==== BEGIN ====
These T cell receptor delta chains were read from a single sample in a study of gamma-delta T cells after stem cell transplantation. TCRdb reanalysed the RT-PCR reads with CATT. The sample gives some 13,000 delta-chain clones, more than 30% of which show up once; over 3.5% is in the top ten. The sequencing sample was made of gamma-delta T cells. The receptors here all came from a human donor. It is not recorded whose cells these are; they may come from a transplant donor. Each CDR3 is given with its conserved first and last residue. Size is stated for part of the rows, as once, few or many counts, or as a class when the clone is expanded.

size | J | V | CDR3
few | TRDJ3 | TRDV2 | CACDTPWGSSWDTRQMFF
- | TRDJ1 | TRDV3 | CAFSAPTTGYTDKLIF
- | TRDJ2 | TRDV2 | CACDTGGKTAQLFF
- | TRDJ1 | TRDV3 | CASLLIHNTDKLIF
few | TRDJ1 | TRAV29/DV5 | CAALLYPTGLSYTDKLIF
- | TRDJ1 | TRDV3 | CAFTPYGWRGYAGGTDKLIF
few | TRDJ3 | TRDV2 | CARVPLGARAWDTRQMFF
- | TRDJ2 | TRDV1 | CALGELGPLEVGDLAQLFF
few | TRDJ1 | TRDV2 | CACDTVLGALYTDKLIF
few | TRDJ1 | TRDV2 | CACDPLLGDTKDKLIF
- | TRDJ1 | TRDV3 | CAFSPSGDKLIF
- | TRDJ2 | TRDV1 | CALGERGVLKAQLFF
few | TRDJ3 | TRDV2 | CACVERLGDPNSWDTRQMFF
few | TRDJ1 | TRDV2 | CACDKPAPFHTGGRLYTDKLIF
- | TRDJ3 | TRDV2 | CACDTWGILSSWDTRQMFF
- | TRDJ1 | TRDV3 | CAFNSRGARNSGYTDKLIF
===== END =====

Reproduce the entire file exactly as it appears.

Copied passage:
These T cell receptor delta chains were read from a single sample in a study of gamma-delta T cells after stem cell transplantation. TCRdb reanalysed the RT-PCR reads with CATT. The sample gives some 13,000 delta-chain clones, more than 30% of which show up once; over 3.5% is in the top ten. The sequencing sample was made of gamma-delta T cells. The receptors here all came from a human donor. It is not recorded whose cells these are; they may come from a transplant donor. Each CDR3 is given with its conserved first and last residue. Size is stated for part of the rows, as once, few or many counts, or as a class when the clone is expanded.

size | J | V | CDR3
few | TRDJ3 | TRDV2 | CACDTPWGSSWDTRQMFF
- | TRDJ1 | TRDV3 | CAFSAPTTGYTDKLIF
- | TRDJ2 | TRDV2 | CACDTGGKTAQLFF
- | TRDJ1 | TRDV3 | CASLLIHNTDKLIF
few | TRDJ1 | TRAV29/DV5 | CAALLYPTGLSYTDKLIF
- | TRDJ1 | TRDV3 | CAFTPYGWRGYAGGTDKLIF
few | TRDJ3 | TRDV2 | CARVPLGARAWDTRQMFF
- | TRDJ2 | TRDV1 | CALGELGPLEVGDLAQLFF
few | TRDJ1 | TRDV2 | CACDTVLGALYTDKLIF
few | TRDJ1 | TRDV2 | CACDPLLGDTKDKLIF
- | TRDJ1 | TRDV3 | CAFSPSGDKLIF
- | TRDJ2 | TRDV1 | CALGERGVLKAQLFF
few | TRDJ3 | TRDV2 | CACVERLGDPNSWDTRQMFF
few | TRDJ1 | TRDV2 | CACDKPAPFHTGGRLYTDKLIF
- | TRDJ3 | TRDV2 | CACDTWGILSSWDTRQMFF
- | TRDJ1 | TRDV3 | CAFNSRGARNSGYTDKLIF